Nominees Debate Less Than 15 Miles From Ferguson, Don't Discuss Police Reform
ST. LOUIS ― Donald Trump and Hillary Clinton went head-to-head for a second time on Sunday night just miles from Ferguson, Missouri, where in 2014 an unarmed black teenager was shot and killed by police. Yet somehow, the nominees were not asked a single question about police brutality all night.
The events in Ferguson two years ago still loom over Missouri politics, and the latest polling shows that Trump is likely to win the state. Democrats running statewide have not made police reform a major component of their platforms, and there has been little progress on police reform in the state legislature since Ferguson erupted.
Nationally, support has increased for criminal justice reform and police reform, but the nominees did not discuss how they’d tackle either. There was no mention of Ferguson or the demonstrations there in 2014, which launched a national conversation over law enforcement’s treatment of black people. Likewise, there was no mention of the Black Lives Matter movement that has kept the issue at the forefront of state and national politics.
Antonio French, a city alderman currently running for mayor of St. Louis, expressed disbelief that the debate could be held just 15 miles from Ferguson and include no mention of it, or of Black Lives Matter.
Instead, Trump in his opening remarks called for “law and order” and for respecting police, but didn’t explain how his policies would accomplish this. In an attempt to reach black and Latino voters, Trump turned to the inner cities.
“I want to do things that haven’t been done, including fix our inner cities and make things better for the African-American citizens who are so great, and the Latino Americans, the Hispanics,” he said.
The debate took place at Washington University in St. Louis, about a 10-minute drive from Ferguson. Trump has made the ludicrous claim that Ferguson is one of the most dangerous places in the world, and previously said that gangs of illegal immigrants were roaming the streets in a city that is mostly black and has a small Hispanic population.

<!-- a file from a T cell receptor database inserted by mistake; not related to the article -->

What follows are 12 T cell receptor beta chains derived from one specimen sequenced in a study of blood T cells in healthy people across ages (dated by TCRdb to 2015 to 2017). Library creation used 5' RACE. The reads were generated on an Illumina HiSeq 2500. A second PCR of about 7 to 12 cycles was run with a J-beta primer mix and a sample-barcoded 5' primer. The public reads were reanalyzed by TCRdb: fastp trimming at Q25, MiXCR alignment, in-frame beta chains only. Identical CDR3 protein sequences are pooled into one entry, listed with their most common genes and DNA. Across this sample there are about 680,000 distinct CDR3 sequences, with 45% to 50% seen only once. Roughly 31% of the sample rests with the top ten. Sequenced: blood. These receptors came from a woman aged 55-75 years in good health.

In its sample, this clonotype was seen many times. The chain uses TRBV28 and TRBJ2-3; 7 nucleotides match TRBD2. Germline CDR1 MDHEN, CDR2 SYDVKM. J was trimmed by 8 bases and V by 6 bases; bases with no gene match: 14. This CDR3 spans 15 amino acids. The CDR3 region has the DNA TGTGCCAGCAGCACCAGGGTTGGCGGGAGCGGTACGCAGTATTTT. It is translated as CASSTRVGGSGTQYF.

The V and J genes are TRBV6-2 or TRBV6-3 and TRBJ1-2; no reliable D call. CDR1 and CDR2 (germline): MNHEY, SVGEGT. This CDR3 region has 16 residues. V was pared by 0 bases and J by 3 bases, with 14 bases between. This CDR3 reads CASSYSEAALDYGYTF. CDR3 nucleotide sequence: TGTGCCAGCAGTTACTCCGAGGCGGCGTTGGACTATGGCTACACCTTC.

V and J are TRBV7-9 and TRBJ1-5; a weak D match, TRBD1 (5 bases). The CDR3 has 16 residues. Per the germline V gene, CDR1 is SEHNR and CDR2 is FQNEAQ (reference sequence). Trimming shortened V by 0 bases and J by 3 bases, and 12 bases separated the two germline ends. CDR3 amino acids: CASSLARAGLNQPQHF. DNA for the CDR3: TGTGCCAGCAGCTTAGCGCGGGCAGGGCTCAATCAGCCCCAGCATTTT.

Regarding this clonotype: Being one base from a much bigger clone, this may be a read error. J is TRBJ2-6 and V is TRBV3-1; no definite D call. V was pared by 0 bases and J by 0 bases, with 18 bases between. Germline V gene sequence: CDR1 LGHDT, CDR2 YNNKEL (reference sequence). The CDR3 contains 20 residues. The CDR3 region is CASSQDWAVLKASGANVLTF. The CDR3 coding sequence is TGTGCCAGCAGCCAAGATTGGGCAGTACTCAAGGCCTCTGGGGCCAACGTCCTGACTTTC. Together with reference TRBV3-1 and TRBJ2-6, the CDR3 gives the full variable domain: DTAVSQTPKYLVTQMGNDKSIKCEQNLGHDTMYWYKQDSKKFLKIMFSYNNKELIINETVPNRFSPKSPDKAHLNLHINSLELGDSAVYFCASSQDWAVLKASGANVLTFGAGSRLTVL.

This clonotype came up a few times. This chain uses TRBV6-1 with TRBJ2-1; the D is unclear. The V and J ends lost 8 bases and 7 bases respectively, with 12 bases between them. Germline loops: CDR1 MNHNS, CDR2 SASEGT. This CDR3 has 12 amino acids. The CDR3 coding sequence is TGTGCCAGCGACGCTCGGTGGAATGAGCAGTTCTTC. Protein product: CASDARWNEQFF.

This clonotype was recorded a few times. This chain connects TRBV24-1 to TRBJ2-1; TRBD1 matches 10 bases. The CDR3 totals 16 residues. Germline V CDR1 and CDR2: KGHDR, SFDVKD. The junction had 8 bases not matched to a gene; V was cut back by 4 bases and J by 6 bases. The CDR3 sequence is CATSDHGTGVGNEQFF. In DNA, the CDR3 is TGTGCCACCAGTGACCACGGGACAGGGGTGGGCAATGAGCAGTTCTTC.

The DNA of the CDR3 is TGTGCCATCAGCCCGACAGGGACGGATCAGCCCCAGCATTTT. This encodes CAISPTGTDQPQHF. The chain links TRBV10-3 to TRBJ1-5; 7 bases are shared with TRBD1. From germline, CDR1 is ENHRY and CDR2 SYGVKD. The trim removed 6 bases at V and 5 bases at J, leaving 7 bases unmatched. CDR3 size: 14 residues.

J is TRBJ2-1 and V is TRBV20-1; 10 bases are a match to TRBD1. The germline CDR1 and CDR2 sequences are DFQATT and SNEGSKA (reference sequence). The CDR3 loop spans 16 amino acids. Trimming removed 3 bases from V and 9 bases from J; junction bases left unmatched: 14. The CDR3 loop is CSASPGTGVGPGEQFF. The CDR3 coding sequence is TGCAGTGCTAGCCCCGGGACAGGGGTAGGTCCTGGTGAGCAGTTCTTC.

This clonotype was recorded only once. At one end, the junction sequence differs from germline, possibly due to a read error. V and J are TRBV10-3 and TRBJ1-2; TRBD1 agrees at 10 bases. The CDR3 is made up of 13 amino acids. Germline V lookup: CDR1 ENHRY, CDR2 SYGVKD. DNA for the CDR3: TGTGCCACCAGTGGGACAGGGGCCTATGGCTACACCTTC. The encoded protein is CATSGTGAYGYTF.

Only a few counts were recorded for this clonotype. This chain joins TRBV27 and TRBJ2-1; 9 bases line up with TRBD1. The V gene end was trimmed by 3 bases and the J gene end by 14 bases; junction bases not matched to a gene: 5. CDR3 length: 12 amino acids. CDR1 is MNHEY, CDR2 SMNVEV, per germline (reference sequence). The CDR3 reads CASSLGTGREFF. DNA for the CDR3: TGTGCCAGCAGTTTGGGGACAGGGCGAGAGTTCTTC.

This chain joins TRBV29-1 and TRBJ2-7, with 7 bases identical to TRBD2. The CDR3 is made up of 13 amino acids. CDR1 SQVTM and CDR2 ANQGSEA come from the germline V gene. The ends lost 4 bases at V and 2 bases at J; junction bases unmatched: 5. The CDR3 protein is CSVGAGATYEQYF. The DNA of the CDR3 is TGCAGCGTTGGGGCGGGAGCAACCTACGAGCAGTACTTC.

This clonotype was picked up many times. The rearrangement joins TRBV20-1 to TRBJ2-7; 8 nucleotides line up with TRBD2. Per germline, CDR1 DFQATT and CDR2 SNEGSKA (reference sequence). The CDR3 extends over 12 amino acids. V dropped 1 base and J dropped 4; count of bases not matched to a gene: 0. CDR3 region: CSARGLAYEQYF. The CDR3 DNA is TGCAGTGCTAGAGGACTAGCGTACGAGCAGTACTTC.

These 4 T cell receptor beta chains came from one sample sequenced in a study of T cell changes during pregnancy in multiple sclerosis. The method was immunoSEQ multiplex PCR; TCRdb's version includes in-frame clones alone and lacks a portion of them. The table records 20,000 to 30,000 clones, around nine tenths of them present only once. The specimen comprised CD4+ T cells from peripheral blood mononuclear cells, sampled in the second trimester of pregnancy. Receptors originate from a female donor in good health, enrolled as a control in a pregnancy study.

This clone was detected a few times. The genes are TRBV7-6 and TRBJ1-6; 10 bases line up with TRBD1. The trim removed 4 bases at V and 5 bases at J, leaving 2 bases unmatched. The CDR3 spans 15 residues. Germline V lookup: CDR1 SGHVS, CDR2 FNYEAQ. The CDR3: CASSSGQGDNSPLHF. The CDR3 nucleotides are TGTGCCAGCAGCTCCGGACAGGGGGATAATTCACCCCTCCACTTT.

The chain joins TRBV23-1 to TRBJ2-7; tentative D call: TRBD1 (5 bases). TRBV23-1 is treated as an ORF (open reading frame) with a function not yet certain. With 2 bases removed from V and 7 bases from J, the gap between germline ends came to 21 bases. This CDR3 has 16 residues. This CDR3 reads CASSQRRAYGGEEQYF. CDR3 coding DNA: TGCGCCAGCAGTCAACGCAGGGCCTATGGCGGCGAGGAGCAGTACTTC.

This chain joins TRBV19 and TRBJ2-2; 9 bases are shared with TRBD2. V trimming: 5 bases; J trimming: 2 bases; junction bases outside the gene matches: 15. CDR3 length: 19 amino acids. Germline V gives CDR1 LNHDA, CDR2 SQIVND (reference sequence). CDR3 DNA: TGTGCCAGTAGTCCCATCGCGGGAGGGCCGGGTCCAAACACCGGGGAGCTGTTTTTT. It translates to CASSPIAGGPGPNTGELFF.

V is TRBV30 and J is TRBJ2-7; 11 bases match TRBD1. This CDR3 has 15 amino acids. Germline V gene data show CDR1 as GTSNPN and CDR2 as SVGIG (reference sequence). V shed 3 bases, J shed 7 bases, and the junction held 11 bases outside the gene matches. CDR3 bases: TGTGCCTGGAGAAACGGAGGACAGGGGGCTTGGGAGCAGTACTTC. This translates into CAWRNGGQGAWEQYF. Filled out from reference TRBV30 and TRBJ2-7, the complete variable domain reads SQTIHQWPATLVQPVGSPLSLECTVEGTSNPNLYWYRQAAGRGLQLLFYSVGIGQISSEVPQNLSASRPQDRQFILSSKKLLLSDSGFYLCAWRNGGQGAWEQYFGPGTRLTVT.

Clinton on Sunday briefly criticized Trump’s racist claims that President Barack Obama wasn’t born in the U.S., and called him out for “what he has said about African-Americans and Latinos,” among other groups. During the first presidential debate, Trump said that black and Latino people are “living in hell” because inner cities are so dangerous. He continued that during the second debate.
“I’ve heard them when Hillary is constantly talking about the inner cities of our country, which are a disaster education-wise, job-wise, safety-wise, every way possible,” Trump said. “I’m going to help the African-Americans, I’m going to help the Latinos, Hispanics, I am going to help the inner cities.”
Later, when asked how he would be a devoted president for all Americans, Trump again brought up violence and poverty in the inner cities.
“You go into the inner cities and you see it’s 45 percent poverty,” Trump said. “African-Americans, now 45 percent poverty in the inner cities. I mean it’s ― you know, and I’ve been saying it, big speeches where I have 20,000 and 30,000 people: What do you have to lose? It can’t get any worse.”
Trump blamed Clinton for the state of inner cities, saying nothing would change if she were elected.
Clinton, for her part, pointed to her time as a lawyer “working against discrimination against African-American children in schools and in the criminal justice system.”
Clinton has spoken about the need to eliminate racism in the criminal justice system. A group called “Mothers of the Movement,” which includes several black women whose children have died in police custody or during encounters with law enforcement, endorsed Clinton at the Democratic National Convention this summer. Trump, meanwhile, has courted white voters who fear the Black Lives Matter movement, and has retweeted white nationalists on a number of occasions, along with false statistics about crime and race.
Trump said in July that he would have his attorney general investigate the Black Lives Matter movement. Clinton, on the other hand, has met with advocates affiliated with Black Lives Matter and has called for improving police-community relations.
As he made the case for why he’d be a president for all Americans, including people of color, Trump mentioned several cities that have experienced unrest in the past year.
“We have a very divided nation,” Trump said. “You look at Charlotte, you look at Baltimore, you look at the violence that’s taking place in the inner cities ― Chicago. You take a look at Washington, D.C. We have a increase in murder within our cities ... We have a divided nation because [of] people like [Clinton], and believe me, she has tremendous hate in her heart.”
In fact, although the national homicide rate crept up slightly in 2015, overall the last year was one of the safest on record, according to a recent report from the FBI.
Trump’s comments about inner cities, and his suggestion that a majority of African-American and Latino people live in them, didn’t go over well with people watching the debate.
Editor’s note: Donald Trump regularly
political violence and is a
style="font-weight: 400;">serial liar,
style="font-weight: 400;">rampant xenophobe,
style="font-weight: 400;">misogynist and
>birther who has
repeatedly pledged to ban all Muslims — 1.6 billion members of an entire religion — from
entering the U.S.
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